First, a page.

Changing Assessments: Alternative Views of Aptitude, by Bernard R. Gifford (auth.), Bernard R. Gifford, Mary

By Bernard R. Gifford (auth.), Bernard R. Gifford, Mary Catherine O’Connor (eds.)

Bernard R. Gifford As we side towards the yr 2000, the knowledge age is a fact; the worldwide industry is more and more aggressive; and the U.S. exertions strength is shrinking. this present day greater than ever, our nation's monetary and social overall healthiness hinges on our skill to faucet our human resources-to establish expertise, to nurture it, and to evaluate skills and disabilities in ways in which support each person achieve his or her complete capability. In pursuing that target, decision-makers in schooling, undefined, and govt are depending more and more on standardized assessments: units of query- with exact instructions, deadlines and projects for all test-takers-designed to allow an inference approximately what somebody is familiar with or can do in a specific quarter. CALIBRATING distinction Our emphasis on standardized checking out rests on a premise that's so uncomplicated it usually escapes realize: that we people are assorted from one another in ways in which are either significant and measurable. We vary by way of cognitive skill; flair for acting other forms of psychological and actual initiatives; temperament; and pursuits. yet in some way, with out enough exam, we've got taken an exceptional collective bounce from that ordinary to the concept that there are specific, measurable gradations of innate skill that may be used to direct youngsters to the perfect study rooms, and adults to the best activity slots.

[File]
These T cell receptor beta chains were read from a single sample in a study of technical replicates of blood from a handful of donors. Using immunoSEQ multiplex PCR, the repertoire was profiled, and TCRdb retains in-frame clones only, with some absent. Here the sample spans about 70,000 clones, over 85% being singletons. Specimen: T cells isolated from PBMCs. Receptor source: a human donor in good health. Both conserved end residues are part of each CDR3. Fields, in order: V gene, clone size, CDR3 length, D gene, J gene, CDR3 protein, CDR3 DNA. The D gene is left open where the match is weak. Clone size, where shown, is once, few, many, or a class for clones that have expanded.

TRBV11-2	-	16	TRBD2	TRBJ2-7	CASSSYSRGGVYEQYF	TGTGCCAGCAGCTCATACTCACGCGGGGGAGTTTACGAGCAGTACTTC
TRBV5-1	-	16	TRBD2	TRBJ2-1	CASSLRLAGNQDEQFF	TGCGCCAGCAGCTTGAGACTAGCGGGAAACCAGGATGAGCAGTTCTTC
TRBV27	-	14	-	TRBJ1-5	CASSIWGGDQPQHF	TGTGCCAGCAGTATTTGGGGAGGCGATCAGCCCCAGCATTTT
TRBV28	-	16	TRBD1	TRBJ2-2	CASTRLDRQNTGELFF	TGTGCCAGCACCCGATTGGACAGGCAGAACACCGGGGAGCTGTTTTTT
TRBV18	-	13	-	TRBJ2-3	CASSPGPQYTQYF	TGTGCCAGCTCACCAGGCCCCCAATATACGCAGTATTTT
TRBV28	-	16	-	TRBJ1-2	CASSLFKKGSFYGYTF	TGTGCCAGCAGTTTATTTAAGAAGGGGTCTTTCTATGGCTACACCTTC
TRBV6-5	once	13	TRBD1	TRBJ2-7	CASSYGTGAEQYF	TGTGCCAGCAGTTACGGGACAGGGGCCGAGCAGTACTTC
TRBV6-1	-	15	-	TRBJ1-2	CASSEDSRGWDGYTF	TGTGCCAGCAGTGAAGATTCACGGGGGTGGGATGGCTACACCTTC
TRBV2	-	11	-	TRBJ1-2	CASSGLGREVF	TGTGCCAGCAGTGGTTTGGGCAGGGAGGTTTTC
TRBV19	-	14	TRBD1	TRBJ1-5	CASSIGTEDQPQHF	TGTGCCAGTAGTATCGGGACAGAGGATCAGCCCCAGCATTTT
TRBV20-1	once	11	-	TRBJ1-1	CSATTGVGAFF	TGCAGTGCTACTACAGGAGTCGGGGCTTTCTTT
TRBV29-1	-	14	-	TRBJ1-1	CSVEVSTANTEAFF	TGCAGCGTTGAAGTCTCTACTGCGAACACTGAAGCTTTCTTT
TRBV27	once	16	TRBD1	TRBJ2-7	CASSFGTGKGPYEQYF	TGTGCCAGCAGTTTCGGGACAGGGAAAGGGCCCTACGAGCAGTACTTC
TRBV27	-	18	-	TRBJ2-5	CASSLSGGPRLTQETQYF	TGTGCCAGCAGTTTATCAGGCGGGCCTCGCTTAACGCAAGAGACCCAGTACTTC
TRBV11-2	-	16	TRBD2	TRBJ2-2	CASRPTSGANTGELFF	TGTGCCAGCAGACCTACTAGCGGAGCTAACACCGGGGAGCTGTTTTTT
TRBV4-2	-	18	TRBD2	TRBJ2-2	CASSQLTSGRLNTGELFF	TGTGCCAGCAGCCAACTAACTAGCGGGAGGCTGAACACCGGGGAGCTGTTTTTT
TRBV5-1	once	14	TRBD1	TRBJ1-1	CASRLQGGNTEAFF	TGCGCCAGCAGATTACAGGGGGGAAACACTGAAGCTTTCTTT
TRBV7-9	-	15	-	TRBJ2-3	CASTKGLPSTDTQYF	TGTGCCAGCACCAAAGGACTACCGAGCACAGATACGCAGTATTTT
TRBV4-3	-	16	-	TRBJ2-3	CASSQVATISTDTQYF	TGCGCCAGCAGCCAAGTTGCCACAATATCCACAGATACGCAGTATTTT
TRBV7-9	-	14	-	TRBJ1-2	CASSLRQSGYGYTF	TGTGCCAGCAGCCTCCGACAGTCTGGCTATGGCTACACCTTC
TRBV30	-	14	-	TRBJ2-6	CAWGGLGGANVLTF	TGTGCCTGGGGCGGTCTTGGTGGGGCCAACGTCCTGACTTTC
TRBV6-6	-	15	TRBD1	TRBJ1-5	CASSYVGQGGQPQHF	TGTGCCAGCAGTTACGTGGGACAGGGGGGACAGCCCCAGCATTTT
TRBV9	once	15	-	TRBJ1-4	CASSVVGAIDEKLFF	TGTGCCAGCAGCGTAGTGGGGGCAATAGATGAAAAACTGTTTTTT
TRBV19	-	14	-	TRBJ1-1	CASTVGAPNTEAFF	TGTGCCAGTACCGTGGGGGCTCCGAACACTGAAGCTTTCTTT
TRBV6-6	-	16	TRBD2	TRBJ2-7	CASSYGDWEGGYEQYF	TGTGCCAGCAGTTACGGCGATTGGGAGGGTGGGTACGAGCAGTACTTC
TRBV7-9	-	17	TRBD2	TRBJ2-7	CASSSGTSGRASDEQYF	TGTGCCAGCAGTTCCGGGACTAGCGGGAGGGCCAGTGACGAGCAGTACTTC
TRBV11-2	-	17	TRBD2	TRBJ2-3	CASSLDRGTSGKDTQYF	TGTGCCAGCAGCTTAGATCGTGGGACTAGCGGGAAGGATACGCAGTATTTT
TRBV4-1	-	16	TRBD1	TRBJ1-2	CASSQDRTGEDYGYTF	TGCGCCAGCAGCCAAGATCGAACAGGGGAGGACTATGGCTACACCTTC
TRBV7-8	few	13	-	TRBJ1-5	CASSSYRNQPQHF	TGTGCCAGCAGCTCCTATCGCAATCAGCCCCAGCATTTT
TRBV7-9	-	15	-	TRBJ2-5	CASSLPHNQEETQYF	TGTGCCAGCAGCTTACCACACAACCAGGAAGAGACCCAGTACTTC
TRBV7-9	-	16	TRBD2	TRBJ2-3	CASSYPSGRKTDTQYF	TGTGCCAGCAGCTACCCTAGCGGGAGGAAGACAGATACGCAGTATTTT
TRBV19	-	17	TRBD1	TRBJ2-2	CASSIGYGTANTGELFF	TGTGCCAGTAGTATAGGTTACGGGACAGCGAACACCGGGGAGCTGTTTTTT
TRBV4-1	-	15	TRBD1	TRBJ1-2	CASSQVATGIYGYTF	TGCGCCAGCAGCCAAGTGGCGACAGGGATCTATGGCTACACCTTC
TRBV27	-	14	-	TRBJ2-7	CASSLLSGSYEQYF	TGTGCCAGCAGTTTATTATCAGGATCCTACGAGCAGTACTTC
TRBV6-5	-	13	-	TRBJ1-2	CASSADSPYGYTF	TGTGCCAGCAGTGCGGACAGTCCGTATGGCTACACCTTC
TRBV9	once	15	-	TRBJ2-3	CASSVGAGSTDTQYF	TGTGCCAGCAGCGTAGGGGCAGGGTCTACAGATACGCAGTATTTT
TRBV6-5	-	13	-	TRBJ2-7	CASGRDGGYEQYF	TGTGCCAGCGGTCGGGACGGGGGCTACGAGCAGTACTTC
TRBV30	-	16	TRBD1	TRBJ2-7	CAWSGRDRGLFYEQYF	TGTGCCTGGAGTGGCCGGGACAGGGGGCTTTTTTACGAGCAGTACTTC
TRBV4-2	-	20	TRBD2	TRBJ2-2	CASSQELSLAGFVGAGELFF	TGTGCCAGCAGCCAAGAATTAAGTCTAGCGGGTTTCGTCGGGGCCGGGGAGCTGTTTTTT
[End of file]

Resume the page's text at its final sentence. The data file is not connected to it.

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Nevertheless, a consideration of these chapters against a background of the many uses of tests in public policy may open a window on unexpected solutions to old problems. CONTENTS OF THE CHAPTERS Several issues emerge from these chapters, though they are treated differently in each. First and perhaps most important is the direction of influence between tests, curriculum and instruction. Many have observed that in recent 24 O'Connor years, the "testing tail" is wagging the "instructional dog" (although not all agree, compare Ruddell 1985, and Suhor 1985).

Writing across the curriculum" has provoked a new interest in the problems associated with writing assessment. A grass-roots philosophy within the language arts, sometimes called "whole language," seeks to bring children to the highest levels of literacy by surrounding them with enriching, enabling experiences with oral and printed language. These activities are the antithesis of the decontextualized approach to language skills found in current standardized tests, and, as might be expected, teachers who are committed to the values of "whole language" face a tremendous problem when their students are evaluated in traditional ways.

Overview 33 1 The term "folk model" or sometimes "cultural model," is used to denote the belief systems which individuals use to guide their decisions, judgments, and actions. These belief systems mayor may not be organized and internally coherent. They are distinct from theoretical models in that they are generally not axiomatized, and do not support strong inference. Rather, they seem to consist of loosely coupled general principles, rules of thumb, and working definitions that are based in experience, and are local, that is, relativized to a small comer of experience.

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